While Mario was removing the old style window valances the women and kids were removing up to 3 layers of wallpaper on the the bedroom walls, some of which were painted over. Frances found that vinegar and water (1/4 cup of vinegar to 1 gallon of warm/hot water) worked best. She applied the solution with a plastic mister bottle, dampening the wall to the point of run off. Don't over saturate the surface. If the wall was covered with vinyl wallpaper, she would lightly sand the surface so the solution would penetrate better. This had to be done with painted wallpaper, as well. She found that it worked well if she could start at a seam and lift it and spray under the paper as much as possible. Sometimes, renting a wallpaper steamer also works well. Don't wet the drywall paper covering too much, or gouging the surface is easy to do.
Mario discovered that removing the valance exposed the wall framing, so he had to install new drywall to match the existing surface. I was impressed with his mudding skills at the end of this project. One would think that an airline pilot would not want to fly into a project like this, but Mario dove right in. The mother of a friend of theirs reproached her daughter, "You did your renovation the lazy way, not removing those old valances." They do date the house, alright.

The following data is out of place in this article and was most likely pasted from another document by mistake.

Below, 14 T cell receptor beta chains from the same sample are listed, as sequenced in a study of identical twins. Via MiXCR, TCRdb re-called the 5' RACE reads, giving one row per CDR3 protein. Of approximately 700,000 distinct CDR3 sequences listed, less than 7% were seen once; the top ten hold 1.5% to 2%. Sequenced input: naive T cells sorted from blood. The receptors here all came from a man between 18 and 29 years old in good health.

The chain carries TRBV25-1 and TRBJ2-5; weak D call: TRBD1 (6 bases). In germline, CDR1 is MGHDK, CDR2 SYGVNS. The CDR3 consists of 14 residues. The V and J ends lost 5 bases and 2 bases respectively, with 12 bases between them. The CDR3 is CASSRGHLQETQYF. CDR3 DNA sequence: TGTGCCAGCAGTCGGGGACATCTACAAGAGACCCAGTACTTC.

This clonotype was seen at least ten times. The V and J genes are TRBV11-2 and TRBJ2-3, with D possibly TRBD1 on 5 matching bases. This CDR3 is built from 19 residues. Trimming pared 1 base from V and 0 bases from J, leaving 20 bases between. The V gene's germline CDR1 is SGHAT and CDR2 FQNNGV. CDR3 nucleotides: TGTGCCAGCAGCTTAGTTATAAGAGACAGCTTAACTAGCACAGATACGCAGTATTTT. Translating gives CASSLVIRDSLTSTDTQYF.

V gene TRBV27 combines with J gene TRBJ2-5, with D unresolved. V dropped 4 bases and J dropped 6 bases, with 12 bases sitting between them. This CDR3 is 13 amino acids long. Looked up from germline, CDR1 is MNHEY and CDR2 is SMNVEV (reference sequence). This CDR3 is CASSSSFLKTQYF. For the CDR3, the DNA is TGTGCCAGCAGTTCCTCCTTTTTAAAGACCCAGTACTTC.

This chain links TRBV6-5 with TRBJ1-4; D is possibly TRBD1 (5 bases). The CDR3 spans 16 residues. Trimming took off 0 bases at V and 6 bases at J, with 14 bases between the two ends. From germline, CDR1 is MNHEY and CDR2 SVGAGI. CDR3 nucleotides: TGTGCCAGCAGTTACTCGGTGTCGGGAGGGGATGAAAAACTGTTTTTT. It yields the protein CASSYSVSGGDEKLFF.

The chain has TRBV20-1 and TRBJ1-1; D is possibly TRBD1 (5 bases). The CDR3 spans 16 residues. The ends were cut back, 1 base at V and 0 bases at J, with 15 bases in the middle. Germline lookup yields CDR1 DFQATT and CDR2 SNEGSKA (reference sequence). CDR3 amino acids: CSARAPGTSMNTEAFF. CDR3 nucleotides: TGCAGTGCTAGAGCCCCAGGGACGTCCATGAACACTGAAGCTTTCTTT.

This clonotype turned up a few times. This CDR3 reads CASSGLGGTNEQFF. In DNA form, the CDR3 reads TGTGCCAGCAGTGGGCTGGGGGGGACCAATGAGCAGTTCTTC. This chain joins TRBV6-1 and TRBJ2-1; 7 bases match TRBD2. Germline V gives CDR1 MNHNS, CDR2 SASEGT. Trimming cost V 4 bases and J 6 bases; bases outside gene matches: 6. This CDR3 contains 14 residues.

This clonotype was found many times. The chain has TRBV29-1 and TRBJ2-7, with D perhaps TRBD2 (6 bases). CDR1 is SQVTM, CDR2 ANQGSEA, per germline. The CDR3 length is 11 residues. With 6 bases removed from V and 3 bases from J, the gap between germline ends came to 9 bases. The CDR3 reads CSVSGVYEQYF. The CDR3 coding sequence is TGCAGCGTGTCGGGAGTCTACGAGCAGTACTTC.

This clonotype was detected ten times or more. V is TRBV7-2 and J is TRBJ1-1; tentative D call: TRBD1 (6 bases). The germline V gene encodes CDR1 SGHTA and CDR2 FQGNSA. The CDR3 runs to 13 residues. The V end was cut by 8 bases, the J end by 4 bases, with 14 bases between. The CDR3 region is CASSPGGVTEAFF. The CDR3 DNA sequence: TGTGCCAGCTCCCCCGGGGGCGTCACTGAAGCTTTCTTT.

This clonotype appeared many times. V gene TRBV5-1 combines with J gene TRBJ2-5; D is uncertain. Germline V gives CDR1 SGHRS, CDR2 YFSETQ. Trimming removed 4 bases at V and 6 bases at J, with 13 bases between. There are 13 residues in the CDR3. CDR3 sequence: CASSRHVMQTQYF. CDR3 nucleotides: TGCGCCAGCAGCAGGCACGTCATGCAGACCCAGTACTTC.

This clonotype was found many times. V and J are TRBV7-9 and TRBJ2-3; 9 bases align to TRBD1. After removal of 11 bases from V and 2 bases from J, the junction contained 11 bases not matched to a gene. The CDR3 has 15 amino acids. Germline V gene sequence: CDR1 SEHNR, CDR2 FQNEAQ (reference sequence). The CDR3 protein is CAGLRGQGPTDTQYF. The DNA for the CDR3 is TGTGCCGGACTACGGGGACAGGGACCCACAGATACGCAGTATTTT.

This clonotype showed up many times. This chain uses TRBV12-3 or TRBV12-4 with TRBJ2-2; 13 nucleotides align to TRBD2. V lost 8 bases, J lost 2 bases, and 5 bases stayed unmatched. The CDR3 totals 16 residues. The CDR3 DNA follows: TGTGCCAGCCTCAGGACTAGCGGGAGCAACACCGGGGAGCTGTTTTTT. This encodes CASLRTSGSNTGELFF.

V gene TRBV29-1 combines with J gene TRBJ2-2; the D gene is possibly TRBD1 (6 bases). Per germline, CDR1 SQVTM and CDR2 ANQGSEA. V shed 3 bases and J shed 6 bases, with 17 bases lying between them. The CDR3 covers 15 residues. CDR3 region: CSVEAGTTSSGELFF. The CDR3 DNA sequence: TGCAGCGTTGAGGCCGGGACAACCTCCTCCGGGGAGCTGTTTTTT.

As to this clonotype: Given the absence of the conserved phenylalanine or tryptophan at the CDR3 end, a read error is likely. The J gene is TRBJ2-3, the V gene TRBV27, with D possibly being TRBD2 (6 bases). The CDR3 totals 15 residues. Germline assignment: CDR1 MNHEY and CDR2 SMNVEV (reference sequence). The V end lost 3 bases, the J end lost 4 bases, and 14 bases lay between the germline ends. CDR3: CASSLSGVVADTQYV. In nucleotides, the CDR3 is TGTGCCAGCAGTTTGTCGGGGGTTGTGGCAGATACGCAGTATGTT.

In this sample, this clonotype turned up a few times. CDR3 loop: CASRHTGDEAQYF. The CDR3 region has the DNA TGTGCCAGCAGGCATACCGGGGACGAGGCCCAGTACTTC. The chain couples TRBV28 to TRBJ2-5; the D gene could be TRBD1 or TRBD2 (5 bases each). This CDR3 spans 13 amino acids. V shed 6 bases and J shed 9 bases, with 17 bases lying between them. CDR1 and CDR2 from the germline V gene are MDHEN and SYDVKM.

Here are some photos at the early stage:
Frances is wiping the residue off. Notice the Valance removed to the upper left and the carpets are gone.
Here, Jacqui is removing the wallpaper with a large scraper. Notice the window valance to the upper right, has not been removed, yet.
Dave and Sheldon are working together to remove the existing wall between the walk-in closet and the 2 piece ensuite. Mario has the valance removed in the bedroom and working in another bedroom to replace the drywall. This wall was not a bearing wall so could be removed without structural problems.
While the men are working, Katie and Scruffy, our cat, are catching up on their beauty sleep. Actually, Katie was a big help in removing the wallpaper and in the painting process. I can't say the same for Scruffy.
Framing for the pocket door is complete. The shower base and water supply to the dual control shower heads is being installed.